The Score: "[good kid, m.A.A.d city's] One Of The Most Dynamic Debuts Hip-Hop's Seen In Ages"

Tuesday, Oct 23, 2012 2:06PM

Written by Cyrus Langhorne

THE SCORE
THE SCORE 8.7/10
Buy Now
  • good kid, mA.A.d city
  • Kendrick Lamar
  • October 23, 2012
RedEye Chicago 4/4
Chicago Tribune 3.5/4
Crave Online 8.5/10
Idolator 4/5
The Guardian 4/5

Each year the West Coast delivers something so ground-breaking, it demands attention. In recent years, it has been Odd Future and Kreayshawn but no artist has offered more promise from an emcee standpoint than Kendrick Lamar which is proven with his long-awaited new good kid, m.A.A.d city studio album debut.

Stemming right from the streets of Compton, California, Kendrick Lamar finally delivers his delayed solo effort.

Following 2011's powerhouse Section.80 a barrage of stellar sample spots and endorsements from the biggest players in the game, K-Dot's been in a position of sky-high expectation for months. And on Good Kid, m.A.A.d City, Lamar takes the momentum and folds it into one of the most dynamic full-length debuts Hip-Hop has seen in ages. His imaginative and sensationally versatile flow changes like the weather in tornado season, with a lyrical design that reflects on having tasted the street life and opted for the high road. (Crave Online)

The project serves as his latest offering after a handful of mixtapes and indie release.

Lamar's major-label debut, probably the year's most significant hip-hop release, proves his talent to be as prodigious as his online output - the 25-year-old has released five mixtapes and one independent album to date. Like his mentor, Dr Dre , Lamar comes from Compton in California, but catalogues his experience of that neighbourhood with a lyrical precision and cool remove at odds with the "harsh realities we in". Syncretising old and new, he's right to conclude: "Now we can all celebrate/ We can all harvest the rap artists of NWA." (The Guardian)

Lamar relies on a thematic story-telling approach to his Aftermath debut.

Enter Kendrick Lamar. For those of you who haven't heard of this kid, he's a Dr. Dre co-signed anomaly to the modern rap game, as he blends dizzying wordplay (not to mention fluctuations in his voice) with a clearly defined narrative. Following 2011's "Section.80," his second major release "good kid, m.A.A.d city"--according to Lamar, the acronym stands for "my Angry Adolescent divide"--showcases his ability to tell a story and tell it well. Kendrick borrows his parents' van and goes for a drive through Compton, his home town. Along the way, he encounters women ("Sherane aka Master Splinter's Daughter"), meets up with his friends ("The Art of Peer Pressure") and even gets into an issue with a rival gang (addressed with absolute fury on "m.a.a.d city" featuring legendary California gangsta rapper MC Eiht). (Red Eye Chicago)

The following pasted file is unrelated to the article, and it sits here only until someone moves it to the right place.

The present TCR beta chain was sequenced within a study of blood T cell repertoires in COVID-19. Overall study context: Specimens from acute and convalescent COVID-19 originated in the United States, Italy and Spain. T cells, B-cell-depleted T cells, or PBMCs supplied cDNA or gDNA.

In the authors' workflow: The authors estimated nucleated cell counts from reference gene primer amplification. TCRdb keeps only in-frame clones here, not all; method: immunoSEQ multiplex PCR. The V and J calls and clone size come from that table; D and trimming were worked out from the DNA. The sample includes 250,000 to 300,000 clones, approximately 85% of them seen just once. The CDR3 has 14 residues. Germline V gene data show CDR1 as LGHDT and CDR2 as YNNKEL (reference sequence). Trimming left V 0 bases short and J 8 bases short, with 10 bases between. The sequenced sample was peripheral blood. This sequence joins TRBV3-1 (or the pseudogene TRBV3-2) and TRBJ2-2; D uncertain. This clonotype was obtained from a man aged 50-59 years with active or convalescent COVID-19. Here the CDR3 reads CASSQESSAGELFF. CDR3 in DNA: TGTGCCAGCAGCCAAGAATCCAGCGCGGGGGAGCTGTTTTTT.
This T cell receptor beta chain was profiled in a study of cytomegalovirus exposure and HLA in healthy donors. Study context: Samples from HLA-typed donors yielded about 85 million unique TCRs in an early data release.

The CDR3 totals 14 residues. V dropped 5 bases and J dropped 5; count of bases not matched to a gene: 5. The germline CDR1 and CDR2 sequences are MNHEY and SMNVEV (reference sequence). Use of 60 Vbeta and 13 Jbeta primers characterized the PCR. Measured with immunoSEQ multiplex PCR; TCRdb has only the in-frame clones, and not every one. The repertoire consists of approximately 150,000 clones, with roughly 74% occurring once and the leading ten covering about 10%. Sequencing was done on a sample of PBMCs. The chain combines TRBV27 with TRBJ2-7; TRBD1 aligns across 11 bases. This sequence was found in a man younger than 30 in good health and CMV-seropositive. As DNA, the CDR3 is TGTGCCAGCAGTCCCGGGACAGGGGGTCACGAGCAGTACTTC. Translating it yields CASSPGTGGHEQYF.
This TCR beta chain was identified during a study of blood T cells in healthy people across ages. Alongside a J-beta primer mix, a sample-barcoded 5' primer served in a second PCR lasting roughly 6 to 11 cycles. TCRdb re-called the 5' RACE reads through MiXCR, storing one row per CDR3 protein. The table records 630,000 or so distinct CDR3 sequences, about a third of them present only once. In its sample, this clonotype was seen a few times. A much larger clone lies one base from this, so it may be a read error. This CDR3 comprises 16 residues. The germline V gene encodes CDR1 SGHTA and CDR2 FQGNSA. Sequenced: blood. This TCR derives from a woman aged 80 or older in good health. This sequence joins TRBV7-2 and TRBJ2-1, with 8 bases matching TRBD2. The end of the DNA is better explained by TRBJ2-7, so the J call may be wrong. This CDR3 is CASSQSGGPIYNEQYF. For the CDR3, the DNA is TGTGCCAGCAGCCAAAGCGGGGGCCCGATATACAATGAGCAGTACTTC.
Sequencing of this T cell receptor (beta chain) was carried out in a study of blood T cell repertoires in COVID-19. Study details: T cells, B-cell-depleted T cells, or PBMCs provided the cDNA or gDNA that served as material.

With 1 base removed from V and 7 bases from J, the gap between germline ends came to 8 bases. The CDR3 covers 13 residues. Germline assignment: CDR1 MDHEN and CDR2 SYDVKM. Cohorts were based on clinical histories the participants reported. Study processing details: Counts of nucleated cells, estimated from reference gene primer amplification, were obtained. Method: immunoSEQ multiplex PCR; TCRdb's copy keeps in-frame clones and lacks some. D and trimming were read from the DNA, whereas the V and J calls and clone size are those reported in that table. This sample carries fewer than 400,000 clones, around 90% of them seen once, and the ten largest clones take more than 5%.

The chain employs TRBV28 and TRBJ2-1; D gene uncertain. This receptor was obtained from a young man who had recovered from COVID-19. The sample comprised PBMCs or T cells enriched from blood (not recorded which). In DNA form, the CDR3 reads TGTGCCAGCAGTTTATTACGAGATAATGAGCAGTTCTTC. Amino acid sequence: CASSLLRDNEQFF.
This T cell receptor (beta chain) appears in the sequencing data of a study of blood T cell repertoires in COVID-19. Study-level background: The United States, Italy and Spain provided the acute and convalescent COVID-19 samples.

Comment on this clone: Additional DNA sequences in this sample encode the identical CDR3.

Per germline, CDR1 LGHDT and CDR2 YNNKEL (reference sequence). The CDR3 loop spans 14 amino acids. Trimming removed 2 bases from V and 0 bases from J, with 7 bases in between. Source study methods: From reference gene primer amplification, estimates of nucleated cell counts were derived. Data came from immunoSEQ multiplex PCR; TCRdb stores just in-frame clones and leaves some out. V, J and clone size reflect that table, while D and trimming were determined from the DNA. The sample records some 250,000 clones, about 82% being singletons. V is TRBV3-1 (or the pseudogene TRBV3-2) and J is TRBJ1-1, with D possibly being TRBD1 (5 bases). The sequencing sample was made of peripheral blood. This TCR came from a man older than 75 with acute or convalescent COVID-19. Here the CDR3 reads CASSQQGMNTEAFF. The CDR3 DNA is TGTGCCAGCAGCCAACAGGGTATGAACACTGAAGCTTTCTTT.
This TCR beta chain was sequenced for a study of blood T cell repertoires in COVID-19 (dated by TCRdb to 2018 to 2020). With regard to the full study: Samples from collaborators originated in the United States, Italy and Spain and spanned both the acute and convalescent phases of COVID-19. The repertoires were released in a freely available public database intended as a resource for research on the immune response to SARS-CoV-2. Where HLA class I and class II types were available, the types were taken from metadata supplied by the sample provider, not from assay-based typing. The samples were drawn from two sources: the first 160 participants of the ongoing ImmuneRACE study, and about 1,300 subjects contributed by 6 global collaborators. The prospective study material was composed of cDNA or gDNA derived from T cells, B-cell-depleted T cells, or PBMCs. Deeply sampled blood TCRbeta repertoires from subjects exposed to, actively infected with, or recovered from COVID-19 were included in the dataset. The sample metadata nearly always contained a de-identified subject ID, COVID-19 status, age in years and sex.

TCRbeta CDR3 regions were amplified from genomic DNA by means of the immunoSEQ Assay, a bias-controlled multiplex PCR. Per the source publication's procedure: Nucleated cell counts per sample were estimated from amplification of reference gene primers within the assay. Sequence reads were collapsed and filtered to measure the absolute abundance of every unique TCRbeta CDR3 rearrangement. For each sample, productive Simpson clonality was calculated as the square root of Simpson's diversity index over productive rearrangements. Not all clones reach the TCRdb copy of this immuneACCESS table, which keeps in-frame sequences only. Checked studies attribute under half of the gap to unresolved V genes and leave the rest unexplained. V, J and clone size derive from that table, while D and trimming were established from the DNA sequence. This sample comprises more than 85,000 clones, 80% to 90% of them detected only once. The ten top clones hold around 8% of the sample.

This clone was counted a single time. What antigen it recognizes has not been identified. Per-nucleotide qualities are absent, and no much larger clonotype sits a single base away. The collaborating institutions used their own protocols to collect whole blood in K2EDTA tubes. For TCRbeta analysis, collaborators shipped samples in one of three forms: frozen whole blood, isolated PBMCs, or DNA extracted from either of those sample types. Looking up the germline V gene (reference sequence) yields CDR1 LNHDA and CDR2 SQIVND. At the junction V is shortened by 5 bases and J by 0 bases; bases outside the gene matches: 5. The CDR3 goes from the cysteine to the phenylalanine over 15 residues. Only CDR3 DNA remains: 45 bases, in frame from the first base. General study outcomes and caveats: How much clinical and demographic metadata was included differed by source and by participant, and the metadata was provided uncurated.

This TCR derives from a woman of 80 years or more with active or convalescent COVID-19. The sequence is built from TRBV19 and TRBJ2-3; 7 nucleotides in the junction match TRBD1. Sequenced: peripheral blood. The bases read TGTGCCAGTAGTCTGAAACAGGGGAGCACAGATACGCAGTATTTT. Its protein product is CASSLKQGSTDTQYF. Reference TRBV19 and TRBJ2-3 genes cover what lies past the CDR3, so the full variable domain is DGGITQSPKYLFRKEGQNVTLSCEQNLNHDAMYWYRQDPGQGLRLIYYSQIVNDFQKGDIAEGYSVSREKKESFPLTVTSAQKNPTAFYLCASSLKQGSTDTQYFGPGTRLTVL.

Kendrick places ample emphasis on speaking up for his Compton peers.

Every rapper likes to think they've got their whole city on their back. As if, just by being a talented artist from some loaded locale and making the leap in logic that your story is important, it actually bodes well for the rest of the jerks in your hometown. If you shine, everybody shines, right? This is the assumption that Kendrick Lamar's major-label debut, good kid, m.A.A.d. city, ambitiously confounds. The best way to put on for your city, it turns out, is to drop the martyr complex, display some empathy, and give a voice to as many individuals as possible. (SPIN)

The West Coast emcee's new LP has sprinkles of star-studded talent including Dr. Dre, Drake and Pharrell.

So despite being overseen by Dr. Dre and having contributions from industry heavyweights like Drake and Pharrell , there's little here to suggest the LP was made with commercialism in mind. This is both a good and a bad thing (and explains why that Lady Gaga collaboration didn't make the cut ). It's good because it gives K-Dot the freedom to indulge all his musical whims, harnessing his lyrical finesse over jazzy interludes, Beach House samples (on "Money Trees") and funky West Coast thuds. "Sing About Me" finds K-Dot spitting over coffeehouse music like some early '90s throwback -- something that, these days, packs more punch than hearing yet another MC bark over 808s and skittering claps. (Idolator)

While his LP received nearly perfect ratings, some critics still noted minor issues.

The current rap-wagon rush to include Drake on every release is ill-informed, and K-Dot's album suffers from the inclusion of the nasal-brat Mr. Cupcake on "Poetic Justice". The Janet sample pulls the track out of the fire, however, alongside an irresistible beat. In further complaint, Pharrell steps in it a bit with a weak dream-hum beat on "Good Kid," as Kendrick laments the trapdoors of life in a tumbling flow that crams the syllables into every breath. Redemption arrives quickly, however, on follow-up track "M.A.A.D. City," with a beat change-up that's pure gold amidst ultra-violent lyricism and a strong verse from guest MC Eiht. (Crave Online)
The sonic mix-and-match keeps the album unpredictable, but also leads to some bloat, with seemingly more attention paid to lengthy spoken interludes than to potent hooks. Several songs feel half-formed and meandering -- for instance, "Real" is a ridiculous 7:24. And on "Bitch, Don't Kill My Vibe," K-Dot leans on that title line to the point of annoyance. These moments aren't helped when Lamar breaks into a nasally, Urkel-esque voice for some of the sing-songy parts. (Idolator)

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